At their best, Matthew Stafford and Michael Vick rank among the NFL’s top quarterbacks, a notch below the elite-level stars.
They excel in much different ways, with Stafford standing in the pocket to exploit a secondary with his rifle arm, and Vick scrambling around to frustrate defenses.
Neither, however, has been living up to expectations early this season. Stafford brings the reeling Detroit Lions, losers of three straight, into Sunday’s match-up against Vick’s turnover-prone Philadelphia Eagles.
Which quarterback is going to snap out of it first?
Stafford ranks No. 19 in the league with a QB rating of 81.6 while Vick is 24th at 77.8. At those rates, both of their teams are likely to be left out of the playoffs.
“It’s a humbling business,” Stafford said. “You’ve just got to be tough enough as a team and as a person to battle through it.”
What’s strange about Stafford’s performance in these first four games is that he is statistically comparable — or better — to where he was a year ago at this point when the Lions were undefeated.
In 2011, he had completed 100 of 161 passes, 62.1 percent, for 1,217 yards after four games.
This year, he’s hit on 114 of 173 attempts, 65.9 percent, for 1,182 yards.
The difference is in the finished product. Stafford had 11 touchdown passes, eight to standout receiver Calvin Johnson, and three interceptions through four games last season.
This year: three TDs, none to Johnson, and four picks.
“We’ve been moving the ball well,” Stafford said. “We’ve just got to put the ball in the end zone. That comes with making plays. We’ve had opportunities to make plays. For one reason or another, haven’t made them.
“Once you start making plays, they come in bunches and you get rolling.”
Of all the statistical analysis these days, the one that remains most baffling about this Lions’ 1-3 start is a quite simple — Stafford and Johnson not connecting on a touchdown yet.
Fantasy football owners are shaking their heads. Maybe it’s the latest version of the Madden Curse.
“Obviously, you want to throw him the ball, get touchdowns on the board,” Stafford said. “We’ve got to find ways to get it done, whether it’s Calvin or (Brandon) Pettigrew, Nate (Burleson) or Titus (Young). Whoever it is doesn’t matter.”
Stafford and the Lions’ supposedly high-powered offense have been contained by the extreme bend-but-don’t-break schemes being employed by opposing defenses so far.
The Eagles, however, have two experienced and talented cornerbacks, Nnamdi Asomugha and Dominique Rodgers-Cromartie, who like to play man-to-man coverage and do it very well.
Could this be the week the Lions finally get some of those looks, creating the potential for a few much-needed big plays in the passing game?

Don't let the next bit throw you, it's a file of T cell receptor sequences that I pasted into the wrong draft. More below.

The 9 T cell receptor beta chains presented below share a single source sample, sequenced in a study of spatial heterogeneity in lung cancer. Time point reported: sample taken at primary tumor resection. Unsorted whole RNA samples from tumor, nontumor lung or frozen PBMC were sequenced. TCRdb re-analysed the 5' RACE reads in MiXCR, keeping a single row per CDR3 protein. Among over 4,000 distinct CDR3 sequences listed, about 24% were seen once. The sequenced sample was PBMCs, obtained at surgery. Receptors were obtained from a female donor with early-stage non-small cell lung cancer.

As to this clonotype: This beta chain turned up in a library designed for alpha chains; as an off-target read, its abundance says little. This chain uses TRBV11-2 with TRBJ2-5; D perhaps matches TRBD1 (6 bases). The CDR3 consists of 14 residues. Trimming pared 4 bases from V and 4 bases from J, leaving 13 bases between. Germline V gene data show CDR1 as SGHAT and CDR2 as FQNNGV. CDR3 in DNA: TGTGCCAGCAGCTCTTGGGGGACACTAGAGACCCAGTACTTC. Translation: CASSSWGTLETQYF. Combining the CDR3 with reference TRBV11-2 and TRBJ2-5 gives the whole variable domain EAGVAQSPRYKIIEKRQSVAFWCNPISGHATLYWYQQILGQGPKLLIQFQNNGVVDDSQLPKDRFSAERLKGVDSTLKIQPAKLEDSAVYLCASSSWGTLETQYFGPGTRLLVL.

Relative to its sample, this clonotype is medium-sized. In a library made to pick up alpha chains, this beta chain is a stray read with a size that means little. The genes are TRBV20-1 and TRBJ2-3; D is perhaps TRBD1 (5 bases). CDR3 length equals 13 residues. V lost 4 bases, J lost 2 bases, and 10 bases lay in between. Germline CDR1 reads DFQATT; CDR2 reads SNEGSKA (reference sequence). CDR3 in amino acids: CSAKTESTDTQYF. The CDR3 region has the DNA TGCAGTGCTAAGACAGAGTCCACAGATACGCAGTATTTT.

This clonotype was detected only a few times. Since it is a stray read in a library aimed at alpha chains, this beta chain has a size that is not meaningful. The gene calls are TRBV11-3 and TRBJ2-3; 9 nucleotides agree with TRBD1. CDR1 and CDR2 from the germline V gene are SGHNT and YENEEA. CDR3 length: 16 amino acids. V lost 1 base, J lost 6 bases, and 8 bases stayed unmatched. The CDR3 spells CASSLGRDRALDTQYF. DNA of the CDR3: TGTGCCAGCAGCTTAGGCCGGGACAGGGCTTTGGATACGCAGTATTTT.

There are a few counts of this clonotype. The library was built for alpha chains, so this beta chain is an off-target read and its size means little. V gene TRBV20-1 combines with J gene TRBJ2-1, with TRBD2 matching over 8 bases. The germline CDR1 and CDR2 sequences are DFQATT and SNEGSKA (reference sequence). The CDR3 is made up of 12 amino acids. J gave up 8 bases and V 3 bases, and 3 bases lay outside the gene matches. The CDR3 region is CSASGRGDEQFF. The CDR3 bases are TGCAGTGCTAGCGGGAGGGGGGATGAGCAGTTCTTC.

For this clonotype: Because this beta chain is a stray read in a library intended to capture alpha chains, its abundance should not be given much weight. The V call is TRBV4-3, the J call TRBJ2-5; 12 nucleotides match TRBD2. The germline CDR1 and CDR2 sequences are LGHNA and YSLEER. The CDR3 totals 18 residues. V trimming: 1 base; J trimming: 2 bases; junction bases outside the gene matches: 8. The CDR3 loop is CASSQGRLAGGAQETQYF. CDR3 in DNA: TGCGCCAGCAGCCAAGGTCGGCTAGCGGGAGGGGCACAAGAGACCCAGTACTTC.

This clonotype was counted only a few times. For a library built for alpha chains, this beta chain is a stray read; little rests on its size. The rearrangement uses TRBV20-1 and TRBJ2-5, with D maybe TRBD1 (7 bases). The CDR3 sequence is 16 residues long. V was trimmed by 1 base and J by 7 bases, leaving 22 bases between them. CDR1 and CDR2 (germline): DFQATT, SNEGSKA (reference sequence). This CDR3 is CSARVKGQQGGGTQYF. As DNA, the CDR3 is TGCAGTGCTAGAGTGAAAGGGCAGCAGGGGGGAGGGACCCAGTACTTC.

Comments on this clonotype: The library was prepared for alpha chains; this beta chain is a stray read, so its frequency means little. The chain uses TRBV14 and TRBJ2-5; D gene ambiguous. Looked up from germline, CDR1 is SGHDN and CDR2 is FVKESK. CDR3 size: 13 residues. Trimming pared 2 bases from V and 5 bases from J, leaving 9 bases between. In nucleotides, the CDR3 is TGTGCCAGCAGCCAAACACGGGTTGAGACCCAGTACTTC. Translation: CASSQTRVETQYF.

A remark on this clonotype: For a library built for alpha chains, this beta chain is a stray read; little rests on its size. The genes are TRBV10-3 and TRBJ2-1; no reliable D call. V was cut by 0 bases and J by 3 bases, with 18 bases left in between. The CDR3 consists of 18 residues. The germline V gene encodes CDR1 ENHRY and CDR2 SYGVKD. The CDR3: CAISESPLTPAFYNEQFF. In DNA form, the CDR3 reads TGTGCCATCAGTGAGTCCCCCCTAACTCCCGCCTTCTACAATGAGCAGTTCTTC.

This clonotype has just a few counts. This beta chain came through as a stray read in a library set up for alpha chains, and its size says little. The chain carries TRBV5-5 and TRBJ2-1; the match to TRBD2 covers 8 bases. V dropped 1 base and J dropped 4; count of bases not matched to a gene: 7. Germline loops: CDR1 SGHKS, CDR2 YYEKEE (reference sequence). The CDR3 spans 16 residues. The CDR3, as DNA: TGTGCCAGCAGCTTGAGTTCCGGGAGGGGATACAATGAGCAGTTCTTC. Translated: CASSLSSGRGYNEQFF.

Stafford stopped and crossed fingers on both hands when asked about the possibility.
“I don’t know,” he said, smiling. “We’ll see.”
In Vick’s case, it’s all about the giveaways. He personally has 11 of them — six interceptions and five fumbles — in five games.
As a result, Philadelphia is tied for the second-worst turnover margin in the league at minus-7.
Considering the importance of that stat when it comes to winning or losing, the Eagles are fortunate to have a 3-2 record. The three victories have been by a total of four points.
“If we can just eliminate our turnovers, the sky’s the limit for this team,” Vick said during a conference call with Detroit reporters. “But the last thing I want to do is go out on the field thinking about turning the ball over.
“I’ve just got to find a way to protect it. At some point, it’s all going to come together for us.”
Vick might not have the same worries this week. The Lions’ defense created turnovers last year at a high rate, but that trend hasn’t carried over.
No team had fewer takeaways (three) or interceptions (zero) entering this week than Detroit.
“We need to get to the ball, get a great pass rush, cover guys, and the turnovers will take care of themselves,” safety Erik Coleman said. “We have to put our hard hats on, put our heads down and just work.”
Every game is already starting to have that “must-win” feel for the Lions. The Eagles aren’t quite so desperate yet, but they will be if they don’t clean things up soon.
Maybe this is the week Vick holds on to the ball and everything does fall into place for him. Or maybe it’s time for Stafford to find Johnson and his other playmakers in the end zone a few times.
Their teams certainly are counting on it. Neither is going anywhere until it happens.